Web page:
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In this course, author David Booth explains what search engine optimization (SEO) is and how you can start using it to increase your website's visibility to search engines and attract the right kind of traffic to the right kinds of pages on your site. Discover how to read a results page and find your ranking, and see how rankings affect both large and small businesses. Then find out how to implement basic optimization strategies, like conducting keyword research, building inbound links, optimizing your pages and content, and measuring your successes and progress while planning for a long-term SEO strategy. SEO for ecommerce, local search, and an international audience round out this comprehensive look at the basics of SEO.
If your target audience crosses countries and languages, there are a few things you want to do to help position yourself well for the search engines. First, and maybe the most obvious, you'll want to consider having your content translated and regionalized for the markets that you're targeting. This can be a big investment, and you'll need to do this right, which means you're not going to get away with dumping your site into Google Translate and copying and pasting back into your ecommerce platform. But the investment is going to pay off for you, because people from different countries that speak different languages are going to be typing in different keywords, and the search engines are much more likely to return relevant and quality content that matches a user's language.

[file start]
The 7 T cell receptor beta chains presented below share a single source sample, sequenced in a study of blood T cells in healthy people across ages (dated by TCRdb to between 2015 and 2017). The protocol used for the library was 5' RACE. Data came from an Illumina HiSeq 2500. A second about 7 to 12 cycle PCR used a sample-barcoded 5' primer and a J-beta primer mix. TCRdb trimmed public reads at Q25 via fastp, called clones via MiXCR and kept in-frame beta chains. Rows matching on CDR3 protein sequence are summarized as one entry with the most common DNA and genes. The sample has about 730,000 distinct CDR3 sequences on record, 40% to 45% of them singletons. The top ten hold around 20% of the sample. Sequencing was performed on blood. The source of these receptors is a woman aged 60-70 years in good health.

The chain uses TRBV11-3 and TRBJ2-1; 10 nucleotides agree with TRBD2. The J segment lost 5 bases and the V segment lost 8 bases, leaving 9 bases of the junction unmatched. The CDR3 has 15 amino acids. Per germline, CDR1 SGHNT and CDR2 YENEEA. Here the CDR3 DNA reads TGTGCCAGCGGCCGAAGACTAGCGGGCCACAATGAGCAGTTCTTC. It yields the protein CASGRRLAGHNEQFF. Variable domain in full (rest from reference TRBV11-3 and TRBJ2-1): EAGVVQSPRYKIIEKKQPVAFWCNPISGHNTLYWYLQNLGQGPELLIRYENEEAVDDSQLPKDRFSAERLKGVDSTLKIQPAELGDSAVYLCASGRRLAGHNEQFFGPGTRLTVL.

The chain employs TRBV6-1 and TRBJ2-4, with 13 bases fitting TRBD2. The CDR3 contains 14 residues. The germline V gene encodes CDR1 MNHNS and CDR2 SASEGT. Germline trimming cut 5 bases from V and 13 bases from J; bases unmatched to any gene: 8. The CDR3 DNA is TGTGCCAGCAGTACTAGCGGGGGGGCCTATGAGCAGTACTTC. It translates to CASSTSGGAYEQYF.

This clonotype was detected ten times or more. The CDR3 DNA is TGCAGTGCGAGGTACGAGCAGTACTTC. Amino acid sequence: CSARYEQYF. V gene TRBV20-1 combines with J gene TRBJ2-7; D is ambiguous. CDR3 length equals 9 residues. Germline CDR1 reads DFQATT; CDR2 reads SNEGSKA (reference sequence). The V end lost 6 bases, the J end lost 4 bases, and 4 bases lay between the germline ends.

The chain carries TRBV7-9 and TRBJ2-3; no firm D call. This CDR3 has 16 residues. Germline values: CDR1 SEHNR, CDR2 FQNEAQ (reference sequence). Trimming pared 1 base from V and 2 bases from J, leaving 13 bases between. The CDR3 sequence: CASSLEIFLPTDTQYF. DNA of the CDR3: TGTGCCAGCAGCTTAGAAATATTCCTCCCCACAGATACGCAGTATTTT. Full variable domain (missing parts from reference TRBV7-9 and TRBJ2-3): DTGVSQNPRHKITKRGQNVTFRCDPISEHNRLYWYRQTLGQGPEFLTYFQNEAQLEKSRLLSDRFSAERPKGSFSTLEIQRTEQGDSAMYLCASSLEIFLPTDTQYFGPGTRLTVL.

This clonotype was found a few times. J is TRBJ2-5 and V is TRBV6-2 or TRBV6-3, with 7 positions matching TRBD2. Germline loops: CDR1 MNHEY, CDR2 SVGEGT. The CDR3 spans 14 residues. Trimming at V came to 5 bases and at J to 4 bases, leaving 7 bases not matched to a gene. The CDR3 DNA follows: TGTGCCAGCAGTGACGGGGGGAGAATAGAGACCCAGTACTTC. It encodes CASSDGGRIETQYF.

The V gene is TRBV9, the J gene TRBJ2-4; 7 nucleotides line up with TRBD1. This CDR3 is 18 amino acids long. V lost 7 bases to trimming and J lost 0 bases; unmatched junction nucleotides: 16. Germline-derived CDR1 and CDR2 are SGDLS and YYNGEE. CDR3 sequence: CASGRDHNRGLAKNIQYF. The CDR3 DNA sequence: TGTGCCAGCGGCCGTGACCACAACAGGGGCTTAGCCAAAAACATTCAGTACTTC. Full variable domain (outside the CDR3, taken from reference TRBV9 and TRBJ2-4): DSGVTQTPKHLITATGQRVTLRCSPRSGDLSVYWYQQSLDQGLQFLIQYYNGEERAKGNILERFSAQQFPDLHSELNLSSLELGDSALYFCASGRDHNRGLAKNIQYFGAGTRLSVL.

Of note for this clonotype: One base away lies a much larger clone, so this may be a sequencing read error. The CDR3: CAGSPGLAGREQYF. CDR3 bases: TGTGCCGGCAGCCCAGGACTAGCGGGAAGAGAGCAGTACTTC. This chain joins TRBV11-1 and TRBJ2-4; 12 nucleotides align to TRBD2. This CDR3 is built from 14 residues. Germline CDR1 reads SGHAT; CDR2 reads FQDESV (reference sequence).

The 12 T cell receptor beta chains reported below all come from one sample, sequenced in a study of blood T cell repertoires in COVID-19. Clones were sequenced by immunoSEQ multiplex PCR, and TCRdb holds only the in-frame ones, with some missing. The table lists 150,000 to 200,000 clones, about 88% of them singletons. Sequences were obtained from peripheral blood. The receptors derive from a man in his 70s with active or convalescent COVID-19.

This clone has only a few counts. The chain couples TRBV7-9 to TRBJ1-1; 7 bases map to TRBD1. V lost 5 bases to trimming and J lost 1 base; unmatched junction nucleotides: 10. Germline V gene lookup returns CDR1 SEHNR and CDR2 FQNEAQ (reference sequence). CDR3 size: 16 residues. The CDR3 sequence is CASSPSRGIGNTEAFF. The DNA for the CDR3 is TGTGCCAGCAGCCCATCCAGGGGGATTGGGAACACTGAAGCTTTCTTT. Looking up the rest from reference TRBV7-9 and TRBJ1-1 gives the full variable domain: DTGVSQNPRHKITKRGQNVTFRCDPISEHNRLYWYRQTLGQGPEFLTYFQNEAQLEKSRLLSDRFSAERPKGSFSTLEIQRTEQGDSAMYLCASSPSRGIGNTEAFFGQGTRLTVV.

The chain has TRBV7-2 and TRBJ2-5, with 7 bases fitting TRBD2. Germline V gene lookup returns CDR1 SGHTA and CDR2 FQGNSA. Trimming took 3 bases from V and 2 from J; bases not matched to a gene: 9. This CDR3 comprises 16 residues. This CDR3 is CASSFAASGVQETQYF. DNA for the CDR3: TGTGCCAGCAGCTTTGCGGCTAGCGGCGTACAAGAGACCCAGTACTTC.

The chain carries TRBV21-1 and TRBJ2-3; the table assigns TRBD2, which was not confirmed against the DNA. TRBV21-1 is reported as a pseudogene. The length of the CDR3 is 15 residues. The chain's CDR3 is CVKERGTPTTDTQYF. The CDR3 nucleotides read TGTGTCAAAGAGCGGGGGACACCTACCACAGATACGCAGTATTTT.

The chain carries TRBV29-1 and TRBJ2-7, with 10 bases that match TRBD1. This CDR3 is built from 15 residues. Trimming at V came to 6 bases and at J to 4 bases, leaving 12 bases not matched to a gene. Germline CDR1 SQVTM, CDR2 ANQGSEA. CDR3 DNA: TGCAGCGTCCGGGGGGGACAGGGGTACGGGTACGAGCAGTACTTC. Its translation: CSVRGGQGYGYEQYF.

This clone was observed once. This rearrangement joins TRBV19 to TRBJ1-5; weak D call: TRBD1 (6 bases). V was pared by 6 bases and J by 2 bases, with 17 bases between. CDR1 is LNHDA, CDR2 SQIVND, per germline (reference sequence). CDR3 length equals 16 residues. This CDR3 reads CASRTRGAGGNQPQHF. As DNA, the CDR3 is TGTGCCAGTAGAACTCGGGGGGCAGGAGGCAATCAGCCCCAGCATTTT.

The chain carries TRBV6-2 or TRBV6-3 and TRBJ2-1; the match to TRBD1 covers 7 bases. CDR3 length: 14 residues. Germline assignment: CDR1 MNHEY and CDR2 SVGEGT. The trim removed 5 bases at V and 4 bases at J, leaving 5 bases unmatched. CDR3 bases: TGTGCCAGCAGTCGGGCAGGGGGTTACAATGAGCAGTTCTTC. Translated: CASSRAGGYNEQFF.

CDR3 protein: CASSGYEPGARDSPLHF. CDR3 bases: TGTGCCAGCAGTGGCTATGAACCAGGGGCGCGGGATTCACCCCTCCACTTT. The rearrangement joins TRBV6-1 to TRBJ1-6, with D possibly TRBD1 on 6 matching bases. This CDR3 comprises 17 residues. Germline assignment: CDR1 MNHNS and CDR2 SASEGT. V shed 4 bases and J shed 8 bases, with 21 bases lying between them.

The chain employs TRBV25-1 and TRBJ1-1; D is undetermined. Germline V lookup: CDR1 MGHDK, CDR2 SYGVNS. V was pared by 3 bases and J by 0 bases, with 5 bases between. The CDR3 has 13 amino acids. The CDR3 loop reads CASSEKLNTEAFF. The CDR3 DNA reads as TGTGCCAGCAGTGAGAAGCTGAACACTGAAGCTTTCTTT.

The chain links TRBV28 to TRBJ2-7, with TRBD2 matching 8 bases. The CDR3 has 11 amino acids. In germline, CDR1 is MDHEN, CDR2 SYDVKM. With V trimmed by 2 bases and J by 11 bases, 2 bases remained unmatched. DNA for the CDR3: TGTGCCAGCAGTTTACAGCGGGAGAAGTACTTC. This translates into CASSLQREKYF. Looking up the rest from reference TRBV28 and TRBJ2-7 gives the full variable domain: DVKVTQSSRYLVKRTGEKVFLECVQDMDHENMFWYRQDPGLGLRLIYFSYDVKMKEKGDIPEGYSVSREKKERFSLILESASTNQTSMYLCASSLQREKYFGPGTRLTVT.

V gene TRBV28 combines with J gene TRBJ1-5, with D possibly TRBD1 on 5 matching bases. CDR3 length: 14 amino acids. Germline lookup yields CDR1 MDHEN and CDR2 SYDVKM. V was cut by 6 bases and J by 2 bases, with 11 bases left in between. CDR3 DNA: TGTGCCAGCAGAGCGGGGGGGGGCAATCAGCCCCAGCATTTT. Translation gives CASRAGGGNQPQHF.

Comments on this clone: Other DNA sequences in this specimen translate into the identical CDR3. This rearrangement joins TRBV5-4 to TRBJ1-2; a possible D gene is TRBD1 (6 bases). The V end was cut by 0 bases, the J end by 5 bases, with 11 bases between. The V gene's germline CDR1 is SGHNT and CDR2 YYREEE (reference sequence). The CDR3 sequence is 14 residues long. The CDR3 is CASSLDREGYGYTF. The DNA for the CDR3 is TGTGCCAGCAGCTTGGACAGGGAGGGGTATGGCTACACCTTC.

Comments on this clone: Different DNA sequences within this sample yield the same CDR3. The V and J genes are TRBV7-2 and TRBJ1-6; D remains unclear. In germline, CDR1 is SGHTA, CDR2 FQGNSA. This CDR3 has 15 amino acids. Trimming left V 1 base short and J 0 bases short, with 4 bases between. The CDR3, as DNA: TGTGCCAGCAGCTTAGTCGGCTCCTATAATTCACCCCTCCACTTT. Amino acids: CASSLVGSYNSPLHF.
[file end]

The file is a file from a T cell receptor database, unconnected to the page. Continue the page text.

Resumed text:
The next thing to do is to have a unique URL for each of the translated versions of your pages. Many ecommerce solutions don't do this, so you'll want to check and make sure that as you switch between languages, the full URL in the address bar is unique for each. This allows search engines to separate one page from another when determining relevancy for search queries and visitors using different languages. And don't worry about translated pages being considered duplicate content by search engines. Although these pages may be talking about the exact same things, search engines are very good at distinguishing languages, and treat different translations on separate pages as different pieces of content.
From a technical standpoint, we can help search engines identify what language and country the content is targeted to by providing specific metadata on our pages. We do this with what's called the hreflang link element. Say we have one version of a page in English and one version of the page in Spanish. We can use these two link tags on both pages to let the search engines know that these are translations of the same page in specific languages. And we can get even more specific. For example, if we had a special version of the page that was translated into Spanish and regionalized to Mexico, we could instead use a link tag that specifies both the language of Spanish and the country of Mexico.
Crossing borders and languages can be a challenging and rewarding experience, and making sure that your pages are optimized for the regions and languages you're targeting, will help you attract and convert the right audiences.
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